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Cyberwar to turn more ruthless in 2013

January 15, 2013 14:51 IST

The cold war in the cyberspace in 2012 is history. If the latest report by Kaspersky Labs is to be believed, in 2013 the war's expected to get more aggressive.

A testimony to the same is the building of thorough cyber warfare programmes by 12 of the world's military powers.

Last year, in India, hackers resorted to defacing websites and indulged in cyber thefts. However, intelligence agencies are now predicting that army and government establishments are at major risk from cyber attacks this year.

The Kaspersky Labs report states that since the past five years a high-level cyber-espionage campaign has successfully infiltrated computer networks at diplomatic, governmental and scientific research organizations, gathering data and intelligence from mobile devices, computer systems and network equipment.

The targets of this campaign have been found at Eastern Europe, former USSR members and countries in Central Asia, Western Europe and North America.

The campaign, identified as 'Rocra' (short for 'Red October') is currently still active with data being sent to multiple command-and-control servers

According to the report, Red October attackers have been active for at least five years, focusing on diplomatic and governmental agencies of various countries across the world.

Information harvested from infected networks is re-used in later attacks.

For example, stolen credentials were compiled in a list and used when the attackers needed to guess passwords and network credentials in other locations. To control the network of infected machines, the attackers created more than 60 domain names and several server hosting locations in different countries.

Beside traditional attack targets (work stations), the system is capable of stealing data from mobile devices, such as smart phones (iPhone, Nokia, Windows Mobile); dumping enterprise network equipment configuration (cisco); hijacking files from removable disk drives (including already deleted files via a custom file.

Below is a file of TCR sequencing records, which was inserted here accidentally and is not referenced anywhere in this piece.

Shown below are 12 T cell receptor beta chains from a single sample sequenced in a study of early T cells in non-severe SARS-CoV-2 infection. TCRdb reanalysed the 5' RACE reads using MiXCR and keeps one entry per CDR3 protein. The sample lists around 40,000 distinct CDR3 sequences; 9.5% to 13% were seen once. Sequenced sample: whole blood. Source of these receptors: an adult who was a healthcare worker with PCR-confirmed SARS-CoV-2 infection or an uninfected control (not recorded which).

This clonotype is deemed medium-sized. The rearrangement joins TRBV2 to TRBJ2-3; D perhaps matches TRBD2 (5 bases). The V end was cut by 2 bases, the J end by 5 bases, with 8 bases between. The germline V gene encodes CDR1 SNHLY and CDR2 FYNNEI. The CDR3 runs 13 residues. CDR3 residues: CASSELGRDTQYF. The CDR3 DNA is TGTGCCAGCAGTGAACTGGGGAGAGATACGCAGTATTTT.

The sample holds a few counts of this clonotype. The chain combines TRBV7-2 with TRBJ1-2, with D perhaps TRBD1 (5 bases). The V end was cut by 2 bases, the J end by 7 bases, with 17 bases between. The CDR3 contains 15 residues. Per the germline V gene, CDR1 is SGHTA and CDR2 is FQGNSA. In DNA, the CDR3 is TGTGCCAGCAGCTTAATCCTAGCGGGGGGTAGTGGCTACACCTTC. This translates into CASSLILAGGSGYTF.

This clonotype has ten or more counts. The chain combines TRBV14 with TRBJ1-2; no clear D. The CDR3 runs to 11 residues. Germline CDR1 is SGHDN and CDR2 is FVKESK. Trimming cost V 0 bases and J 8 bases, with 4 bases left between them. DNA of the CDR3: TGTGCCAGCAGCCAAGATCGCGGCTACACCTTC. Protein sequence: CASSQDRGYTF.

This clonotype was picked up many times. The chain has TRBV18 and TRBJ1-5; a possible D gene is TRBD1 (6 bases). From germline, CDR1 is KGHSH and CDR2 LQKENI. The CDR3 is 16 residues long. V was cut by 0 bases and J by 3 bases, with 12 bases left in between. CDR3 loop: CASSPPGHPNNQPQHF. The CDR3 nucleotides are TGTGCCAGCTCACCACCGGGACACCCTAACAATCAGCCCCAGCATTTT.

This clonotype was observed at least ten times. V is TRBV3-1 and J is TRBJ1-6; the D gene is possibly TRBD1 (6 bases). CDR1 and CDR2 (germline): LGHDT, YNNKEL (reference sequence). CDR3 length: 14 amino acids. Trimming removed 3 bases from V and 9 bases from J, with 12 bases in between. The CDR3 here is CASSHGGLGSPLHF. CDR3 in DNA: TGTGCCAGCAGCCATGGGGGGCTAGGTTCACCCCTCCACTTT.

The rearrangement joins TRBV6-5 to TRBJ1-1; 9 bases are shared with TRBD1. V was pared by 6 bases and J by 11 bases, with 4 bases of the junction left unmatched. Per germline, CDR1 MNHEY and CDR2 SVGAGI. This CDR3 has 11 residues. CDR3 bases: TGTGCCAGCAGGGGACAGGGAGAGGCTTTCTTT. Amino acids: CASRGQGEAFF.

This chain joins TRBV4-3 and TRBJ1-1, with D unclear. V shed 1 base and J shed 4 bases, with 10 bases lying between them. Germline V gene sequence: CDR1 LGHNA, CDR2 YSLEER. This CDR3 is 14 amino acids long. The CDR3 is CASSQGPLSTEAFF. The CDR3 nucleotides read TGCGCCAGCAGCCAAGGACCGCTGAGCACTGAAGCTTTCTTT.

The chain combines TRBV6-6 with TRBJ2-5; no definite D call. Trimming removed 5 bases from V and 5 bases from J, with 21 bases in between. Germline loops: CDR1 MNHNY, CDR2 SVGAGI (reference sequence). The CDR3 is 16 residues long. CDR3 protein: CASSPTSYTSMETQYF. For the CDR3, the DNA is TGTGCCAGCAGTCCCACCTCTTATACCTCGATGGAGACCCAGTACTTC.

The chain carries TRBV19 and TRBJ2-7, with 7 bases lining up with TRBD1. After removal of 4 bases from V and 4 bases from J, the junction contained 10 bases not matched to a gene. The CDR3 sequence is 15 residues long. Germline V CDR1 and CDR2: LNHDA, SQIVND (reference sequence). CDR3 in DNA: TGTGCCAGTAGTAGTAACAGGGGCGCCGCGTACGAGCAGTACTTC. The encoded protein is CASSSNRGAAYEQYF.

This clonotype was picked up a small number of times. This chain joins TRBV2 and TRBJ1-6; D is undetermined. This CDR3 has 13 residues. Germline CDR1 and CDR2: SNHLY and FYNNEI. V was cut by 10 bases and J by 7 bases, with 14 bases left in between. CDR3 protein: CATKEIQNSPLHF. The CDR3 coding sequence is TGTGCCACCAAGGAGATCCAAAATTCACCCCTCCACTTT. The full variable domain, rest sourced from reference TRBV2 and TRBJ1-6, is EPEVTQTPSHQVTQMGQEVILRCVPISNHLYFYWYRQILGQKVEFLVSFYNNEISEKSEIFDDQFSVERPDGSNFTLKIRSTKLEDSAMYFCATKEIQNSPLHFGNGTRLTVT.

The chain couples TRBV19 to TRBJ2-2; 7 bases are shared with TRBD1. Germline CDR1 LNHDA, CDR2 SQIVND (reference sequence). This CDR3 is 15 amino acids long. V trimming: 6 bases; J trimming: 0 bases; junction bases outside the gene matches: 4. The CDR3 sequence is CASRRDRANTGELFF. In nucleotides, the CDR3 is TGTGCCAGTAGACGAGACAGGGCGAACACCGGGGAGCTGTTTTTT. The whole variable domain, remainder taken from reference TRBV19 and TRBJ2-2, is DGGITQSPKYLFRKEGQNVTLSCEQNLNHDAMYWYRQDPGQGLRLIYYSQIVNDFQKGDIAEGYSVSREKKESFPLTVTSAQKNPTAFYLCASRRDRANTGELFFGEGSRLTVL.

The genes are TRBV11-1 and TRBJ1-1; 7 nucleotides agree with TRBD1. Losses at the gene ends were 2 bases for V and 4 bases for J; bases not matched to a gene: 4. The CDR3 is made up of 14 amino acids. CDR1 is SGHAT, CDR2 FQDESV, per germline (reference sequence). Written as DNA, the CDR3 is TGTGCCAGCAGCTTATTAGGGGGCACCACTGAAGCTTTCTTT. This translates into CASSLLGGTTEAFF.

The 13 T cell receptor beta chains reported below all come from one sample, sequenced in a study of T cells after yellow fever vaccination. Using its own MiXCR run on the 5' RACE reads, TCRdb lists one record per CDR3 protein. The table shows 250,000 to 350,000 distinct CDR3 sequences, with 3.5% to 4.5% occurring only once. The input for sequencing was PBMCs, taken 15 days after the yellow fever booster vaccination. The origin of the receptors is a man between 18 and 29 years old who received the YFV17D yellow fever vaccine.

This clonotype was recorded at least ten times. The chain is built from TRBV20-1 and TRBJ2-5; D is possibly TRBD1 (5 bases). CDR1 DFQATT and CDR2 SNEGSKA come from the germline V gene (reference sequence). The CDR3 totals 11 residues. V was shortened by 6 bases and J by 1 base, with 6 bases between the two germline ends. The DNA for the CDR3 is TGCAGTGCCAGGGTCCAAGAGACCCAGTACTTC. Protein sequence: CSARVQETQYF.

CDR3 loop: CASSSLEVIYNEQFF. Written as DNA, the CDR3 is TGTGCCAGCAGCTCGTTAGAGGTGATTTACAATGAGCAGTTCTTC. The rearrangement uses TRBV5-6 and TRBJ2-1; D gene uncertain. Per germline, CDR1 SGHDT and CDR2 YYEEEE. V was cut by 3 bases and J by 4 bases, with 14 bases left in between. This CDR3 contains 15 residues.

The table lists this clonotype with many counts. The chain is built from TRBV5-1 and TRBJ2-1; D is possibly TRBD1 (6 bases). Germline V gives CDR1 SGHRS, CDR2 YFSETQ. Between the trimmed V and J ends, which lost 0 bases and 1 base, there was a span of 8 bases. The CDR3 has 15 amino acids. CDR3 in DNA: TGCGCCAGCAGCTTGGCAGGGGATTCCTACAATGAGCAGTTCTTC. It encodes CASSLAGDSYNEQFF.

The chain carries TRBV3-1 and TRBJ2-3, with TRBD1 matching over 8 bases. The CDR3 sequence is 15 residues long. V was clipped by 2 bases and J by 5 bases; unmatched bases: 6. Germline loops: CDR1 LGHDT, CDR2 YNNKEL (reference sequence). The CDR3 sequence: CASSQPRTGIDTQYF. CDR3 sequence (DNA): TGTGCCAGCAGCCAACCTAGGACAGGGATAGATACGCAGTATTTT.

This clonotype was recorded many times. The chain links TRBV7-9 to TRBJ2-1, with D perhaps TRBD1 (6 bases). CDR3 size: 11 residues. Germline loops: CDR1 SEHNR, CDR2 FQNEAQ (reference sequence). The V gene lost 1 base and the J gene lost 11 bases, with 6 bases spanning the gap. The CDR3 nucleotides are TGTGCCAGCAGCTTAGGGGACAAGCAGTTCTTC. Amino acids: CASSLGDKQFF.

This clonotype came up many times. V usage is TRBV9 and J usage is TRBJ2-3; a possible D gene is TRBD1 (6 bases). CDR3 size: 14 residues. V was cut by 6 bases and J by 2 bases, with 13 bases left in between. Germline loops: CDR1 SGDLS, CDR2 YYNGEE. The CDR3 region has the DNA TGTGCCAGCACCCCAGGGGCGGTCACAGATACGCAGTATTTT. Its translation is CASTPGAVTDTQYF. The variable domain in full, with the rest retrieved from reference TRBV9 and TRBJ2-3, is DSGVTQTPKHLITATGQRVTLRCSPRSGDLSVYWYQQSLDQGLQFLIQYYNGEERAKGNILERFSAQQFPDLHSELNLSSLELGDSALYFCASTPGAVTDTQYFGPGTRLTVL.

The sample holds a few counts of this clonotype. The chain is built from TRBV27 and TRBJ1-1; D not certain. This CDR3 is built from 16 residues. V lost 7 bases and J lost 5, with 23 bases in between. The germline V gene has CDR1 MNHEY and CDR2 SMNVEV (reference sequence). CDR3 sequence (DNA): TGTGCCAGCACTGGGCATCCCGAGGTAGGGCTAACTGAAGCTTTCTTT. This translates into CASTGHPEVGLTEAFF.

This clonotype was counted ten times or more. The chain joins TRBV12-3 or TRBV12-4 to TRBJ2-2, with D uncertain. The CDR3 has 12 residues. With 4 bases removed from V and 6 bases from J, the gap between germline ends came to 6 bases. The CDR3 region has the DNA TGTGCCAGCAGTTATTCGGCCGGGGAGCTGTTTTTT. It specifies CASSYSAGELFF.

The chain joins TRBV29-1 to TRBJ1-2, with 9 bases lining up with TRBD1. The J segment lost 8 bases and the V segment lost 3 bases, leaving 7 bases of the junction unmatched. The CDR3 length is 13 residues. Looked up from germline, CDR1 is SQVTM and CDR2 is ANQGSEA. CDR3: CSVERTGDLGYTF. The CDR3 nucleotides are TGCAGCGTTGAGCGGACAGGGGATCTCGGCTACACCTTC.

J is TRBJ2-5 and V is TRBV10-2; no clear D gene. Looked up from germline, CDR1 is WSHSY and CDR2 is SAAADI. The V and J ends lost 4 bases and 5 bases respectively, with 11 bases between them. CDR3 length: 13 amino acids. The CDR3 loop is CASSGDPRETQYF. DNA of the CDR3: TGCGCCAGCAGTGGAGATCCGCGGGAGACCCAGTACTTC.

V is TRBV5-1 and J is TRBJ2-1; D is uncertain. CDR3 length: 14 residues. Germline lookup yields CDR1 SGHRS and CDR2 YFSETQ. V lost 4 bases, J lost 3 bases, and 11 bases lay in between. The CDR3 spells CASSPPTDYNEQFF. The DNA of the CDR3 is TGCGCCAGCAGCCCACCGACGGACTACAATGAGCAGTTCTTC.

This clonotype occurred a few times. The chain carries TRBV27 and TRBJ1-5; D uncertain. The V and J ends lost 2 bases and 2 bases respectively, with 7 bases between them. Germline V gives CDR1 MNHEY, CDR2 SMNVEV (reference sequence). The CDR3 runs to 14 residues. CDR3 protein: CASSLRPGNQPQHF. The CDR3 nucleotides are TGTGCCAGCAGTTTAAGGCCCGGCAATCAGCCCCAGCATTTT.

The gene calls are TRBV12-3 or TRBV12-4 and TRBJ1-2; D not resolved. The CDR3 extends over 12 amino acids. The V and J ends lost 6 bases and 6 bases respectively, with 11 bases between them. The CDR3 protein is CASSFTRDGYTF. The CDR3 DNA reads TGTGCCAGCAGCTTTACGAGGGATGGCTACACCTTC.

The exploits from the documents used in spear phishing were created by other attackers and employed during different cyber attacks against Tibetan activists as well as military and energy sector targets in Asia. The only thing that was changed is the executable which was embedded in the document; the attackers replaced it with their own code.

The United States has woken up to this threat and the Obama administration had even said that an enemy nation or a terrorist cell could target critical elements such as banks, stock exchanges, water systems and nuclear power plants.

How 'Red October' boots and infects

The Rocra framework is designed for executing "tasks" that are provided by its command-and-control servers.

Once a USB drive is connected, it searches and extracts files by mask/format, including deleted files. Deleted files are restored using a built-in file system parser.

It then waits for an iPhone or a Nokia cell phone to be connected. Once connected, it retrieves information about the phone -- its contact list, call history, calendar, SMS messages and browsing history.

A Windows Mobile phone could be infected with a mobile version of the Rocra main component.

It will retrieve e-mail messages and attachments from Microsoft Outlook and from reachable mail servers using previously-obtained credentials.

Over 1000 modules belonging to 30 different categories have been created between 2007 with the most recent being compiled on January 8, 2013.

Vicky Nanjappa